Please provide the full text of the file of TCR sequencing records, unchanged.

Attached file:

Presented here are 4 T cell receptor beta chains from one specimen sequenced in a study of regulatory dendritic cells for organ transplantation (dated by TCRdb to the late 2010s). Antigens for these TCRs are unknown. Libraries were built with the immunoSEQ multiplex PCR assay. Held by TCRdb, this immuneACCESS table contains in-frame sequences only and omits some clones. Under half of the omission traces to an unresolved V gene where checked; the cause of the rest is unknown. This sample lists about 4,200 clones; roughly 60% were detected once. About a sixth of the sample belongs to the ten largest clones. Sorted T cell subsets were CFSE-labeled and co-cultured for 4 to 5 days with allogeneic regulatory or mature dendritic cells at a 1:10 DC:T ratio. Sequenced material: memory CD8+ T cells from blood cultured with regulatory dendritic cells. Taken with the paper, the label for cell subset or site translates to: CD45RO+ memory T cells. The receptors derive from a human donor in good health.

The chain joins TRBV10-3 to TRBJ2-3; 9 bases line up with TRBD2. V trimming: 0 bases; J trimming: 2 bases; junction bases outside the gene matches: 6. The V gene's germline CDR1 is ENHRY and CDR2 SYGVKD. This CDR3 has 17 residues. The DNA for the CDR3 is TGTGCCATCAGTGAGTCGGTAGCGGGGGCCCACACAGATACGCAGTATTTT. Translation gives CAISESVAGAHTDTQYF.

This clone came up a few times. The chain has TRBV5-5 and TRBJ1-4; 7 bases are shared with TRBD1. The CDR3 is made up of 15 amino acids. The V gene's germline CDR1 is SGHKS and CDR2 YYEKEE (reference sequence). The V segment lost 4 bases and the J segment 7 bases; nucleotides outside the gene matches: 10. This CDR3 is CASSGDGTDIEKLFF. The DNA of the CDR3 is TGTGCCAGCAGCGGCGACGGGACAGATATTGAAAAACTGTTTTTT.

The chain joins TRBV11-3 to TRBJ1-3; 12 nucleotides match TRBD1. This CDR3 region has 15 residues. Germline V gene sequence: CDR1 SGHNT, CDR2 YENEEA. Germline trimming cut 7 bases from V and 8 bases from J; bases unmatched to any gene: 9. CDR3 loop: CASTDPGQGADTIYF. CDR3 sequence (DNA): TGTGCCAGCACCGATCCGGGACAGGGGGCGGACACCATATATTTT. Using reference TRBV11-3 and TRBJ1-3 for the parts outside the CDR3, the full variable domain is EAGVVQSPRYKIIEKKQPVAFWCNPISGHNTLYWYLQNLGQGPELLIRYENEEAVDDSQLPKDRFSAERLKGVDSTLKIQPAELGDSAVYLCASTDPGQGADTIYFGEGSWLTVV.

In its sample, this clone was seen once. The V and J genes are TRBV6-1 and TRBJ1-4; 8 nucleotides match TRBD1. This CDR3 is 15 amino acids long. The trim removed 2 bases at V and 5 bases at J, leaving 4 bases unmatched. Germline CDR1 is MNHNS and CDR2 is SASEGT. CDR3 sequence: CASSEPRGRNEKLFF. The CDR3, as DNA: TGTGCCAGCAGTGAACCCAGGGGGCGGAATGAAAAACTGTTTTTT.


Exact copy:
Presented here are 4 T cell receptor beta chains from one specimen sequenced in a study of regulatory dendritic cells for organ transplantation (dated by TCRdb to the late 2010s). Antigens for these TCRs are unknown. Libraries were built with the immunoSEQ multiplex PCR assay. Held by TCRdb, this immuneACCESS table contains in-frame sequences only and omits some clones. Under half of the omission traces to an unresolved V gene where checked; the cause of the rest is unknown. This sample lists about 4,200 clones; roughly 60% were detected once. About a sixth of the sample belongs to the ten largest clones. Sorted T cell subsets were CFSE-labeled and co-cultured for 4 to 5 days with allogeneic regulatory or mature dendritic cells at a 1:10 DC:T ratio. Sequenced material: memory CD8+ T cells from blood cultured with regulatory dendritic cells. Taken with the paper, the label for cell subset or site translates to: CD45RO+ memory T cells. The receptors derive from a human donor in good health.

The chain joins TRBV10-3 to TRBJ2-3; 9 bases line up with TRBD2. V trimming: 0 bases; J trimming: 2 bases; junction bases outside the gene matches: 6. The V gene's germline CDR1 is ENHRY and CDR2 SYGVKD. This CDR3 has 17 residues. The DNA for the CDR3 is TGTGCCATCAGTGAGTCGGTAGCGGGGGCCCACACAGATACGCAGTATTTT. Translation gives CAISESVAGAHTDTQYF.

This clone came up a few times. The chain has TRBV5-5 and TRBJ1-4; 7 bases are shared with TRBD1. The CDR3 is made up of 15 amino acids. The V gene's germline CDR1 is SGHKS and CDR2 YYEKEE (reference sequence). The V segment lost 4 bases and the J segment 7 bases; nucleotides outside the gene matches: 10. This CDR3 is CASSGDGTDIEKLFF. The DNA of the CDR3 is TGTGCCAGCAGCGGCGACGGGACAGATATTGAAAAACTGTTTTTT.

The chain joins TRBV11-3 to TRBJ1-3; 12 nucleotides match TRBD1. This CDR3 region has 15 residues. Germline V gene sequence: CDR1 SGHNT, CDR2 YENEEA. Germline trimming cut 7 bases from V and 8 bases from J; bases unmatched to any gene: 9. CDR3 loop: CASTDPGQGADTIYF. CDR3 sequence (DNA): TGTGCCAGCACCGATCCGGGACAGGGGGCGGACACCATATATTTT. Using reference TRBV11-3 and TRBJ1-3 for the parts outside the CDR3, the full variable domain is EAGVVQSPRYKIIEKKQPVAFWCNPISGHNTLYWYLQNLGQGPELLIRYENEEAVDDSQLPKDRFSAERLKGVDSTLKIQPAELGDSAVYLCASTDPGQGADTIYFGEGSWLTVV.

In its sample, this clone was seen once. The V and J genes are TRBV6-1 and TRBJ1-4; 8 nucleotides match TRBD1. This CDR3 is 15 amino acids long. The trim removed 2 bases at V and 5 bases at J, leaving 4 bases unmatched. Germline CDR1 is MNHNS and CDR2 is SASEGT. CDR3 sequence: CASSEPRGRNEKLFF. The CDR3, as DNA: TGTGCCAGCAGTGAACCCAGGGGGCGGAATGAAAAACTGTTTTTT.